Salt of the Earth and fresh pork

2013-09-27T10:29:00Z 2013-09-27T10:30:17Z Salt of the Earth and fresh porkJane Ammeson nwitimes.com
September 27, 2013 10:29 am  • 

My grandmother shopped at the poultry market on Main Street in Indiana Harbor, selecting the live chickens she thought would be a tasty meal that night. The butcher took them in the back and did whatever had to be done before returning with the packaged meat.

By the time I was a little girl, there were no longer live chickens at the shop, everything came already processed and after we ordered the parts we wanted, wrapped in white paper tied with twine. I knew little about butchering beyond the stories I was told.

And so when Matt Pietsch, executive chef at Salt of the Earth, a farm to table restaurant in Fennville, Michigan that’s been getting lots of buzz, invited me to a visit his kitchen on the day he would be butchering freshly processed two Berkshire pigs he’d gotten from Coach Stop Farms in nearby Zeeland, I grabbed my notebook and camera and headed north. When I arrived, a little late as usual, there were four men including Pietsch with pork splitters, saws and very sharp knives removing the heads and pig tails from two smallish pigs.

Originally 180 pounds, when dressed out – they now weighed 120 pounds, Darrell VandeHoef, owner of Coach Stop Farm, told me as he and Pietsch removed the skin in long sheets. Later that day the skins would be cut into perfect squares, poached in a spiced cooking broth and served at the restaurant with tart cherries. Pietsch would turn the heads, already on a rack, into head cheese – a type of cold cut often spiced with black pepper.

Parts of the pigs being are destined to be part of a beer dinner planned by Pietsch and Fred Bueltmann, co-owner of New Holland Brewery Company in Holland, Michigan, Bueltmann’s involvement goes beyond the pairings of his artisan beers with the different courses. He too is helping to carve the pork.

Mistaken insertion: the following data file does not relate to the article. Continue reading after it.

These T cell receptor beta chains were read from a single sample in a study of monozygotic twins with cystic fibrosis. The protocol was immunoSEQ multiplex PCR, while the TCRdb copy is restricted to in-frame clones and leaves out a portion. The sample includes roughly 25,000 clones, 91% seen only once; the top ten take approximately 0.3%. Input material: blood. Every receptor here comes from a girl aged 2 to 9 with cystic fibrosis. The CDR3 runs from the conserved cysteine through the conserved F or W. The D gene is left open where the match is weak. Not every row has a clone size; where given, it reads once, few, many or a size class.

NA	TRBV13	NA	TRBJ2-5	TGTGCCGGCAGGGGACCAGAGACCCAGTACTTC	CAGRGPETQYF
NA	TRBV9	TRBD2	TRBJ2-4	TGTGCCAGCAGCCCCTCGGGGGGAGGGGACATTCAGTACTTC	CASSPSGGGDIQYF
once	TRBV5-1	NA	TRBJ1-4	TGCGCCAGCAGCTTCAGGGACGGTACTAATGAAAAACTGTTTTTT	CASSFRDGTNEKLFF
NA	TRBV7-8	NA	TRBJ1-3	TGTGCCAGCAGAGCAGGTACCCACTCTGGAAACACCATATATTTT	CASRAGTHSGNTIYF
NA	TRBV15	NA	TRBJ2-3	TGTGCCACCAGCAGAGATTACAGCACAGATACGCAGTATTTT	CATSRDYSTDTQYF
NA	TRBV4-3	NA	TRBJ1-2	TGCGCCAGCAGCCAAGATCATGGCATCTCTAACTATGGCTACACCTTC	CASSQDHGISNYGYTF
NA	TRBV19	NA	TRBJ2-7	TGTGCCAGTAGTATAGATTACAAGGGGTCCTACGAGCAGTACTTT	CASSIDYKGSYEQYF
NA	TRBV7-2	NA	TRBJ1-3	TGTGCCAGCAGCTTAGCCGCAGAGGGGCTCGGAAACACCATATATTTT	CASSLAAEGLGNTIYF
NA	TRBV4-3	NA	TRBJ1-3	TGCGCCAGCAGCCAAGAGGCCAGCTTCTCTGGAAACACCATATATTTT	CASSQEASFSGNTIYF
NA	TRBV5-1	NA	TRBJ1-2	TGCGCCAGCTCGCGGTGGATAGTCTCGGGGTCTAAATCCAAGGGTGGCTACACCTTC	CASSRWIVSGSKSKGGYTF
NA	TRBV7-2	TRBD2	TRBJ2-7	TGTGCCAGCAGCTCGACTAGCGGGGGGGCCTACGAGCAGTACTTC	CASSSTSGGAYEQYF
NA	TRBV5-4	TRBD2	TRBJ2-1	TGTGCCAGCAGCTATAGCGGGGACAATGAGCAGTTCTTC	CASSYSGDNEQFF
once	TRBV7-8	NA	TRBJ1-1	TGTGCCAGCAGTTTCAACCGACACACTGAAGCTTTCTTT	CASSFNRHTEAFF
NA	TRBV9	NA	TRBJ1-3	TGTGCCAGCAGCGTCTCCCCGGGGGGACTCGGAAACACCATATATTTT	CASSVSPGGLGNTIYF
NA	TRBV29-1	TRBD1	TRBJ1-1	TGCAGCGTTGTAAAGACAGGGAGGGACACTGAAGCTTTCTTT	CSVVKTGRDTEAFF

“What scares me,” he says as we talk about the commercialization of food and how many – make that most of us – aren’t connected to where our food actually comes from, “is that nobody cooks anymore.”

Bueltmann, also known as the Beervangelist, recently won the Michigan Beer Guild’s “Tom Burns Award” recognizing “The Pioneering Spirit of the Great Beer State.”

Pietsch, who is originally from this area, upped his cooking skills including charcuterie under the tutelage of famed restaurateur Michael Symon at Roast, an award winning restaurant in Detroit. Before that Pietsch managed Opus One’s corporate food service in Dearborn, Michigan and also served an apprenticeship with the U.S. National Pastry Team, competing in Germany.

“When I worked at Roast, we used to roast a whole animal every day,” says Pietsch. Indeed, Symon is such a meat lover that his latest cookbook has a one word title, “Carnivore.”

A food purist like Pietsch, VandeHoef uses mighty Percherons for what he calls “draft horse power” on the farm, eschews chemicals for weed or insect control. Instead their pastures, grain crops and hay are managed in other ways including planting cover crops to feed the soil so that the animals are naturally raised.

“Darrell and Connie have been raising Berkshire hogs for us since 2010,” says Pietsch, noting that they’ve broken down more than 50 of them in SOTE’s kitchen.”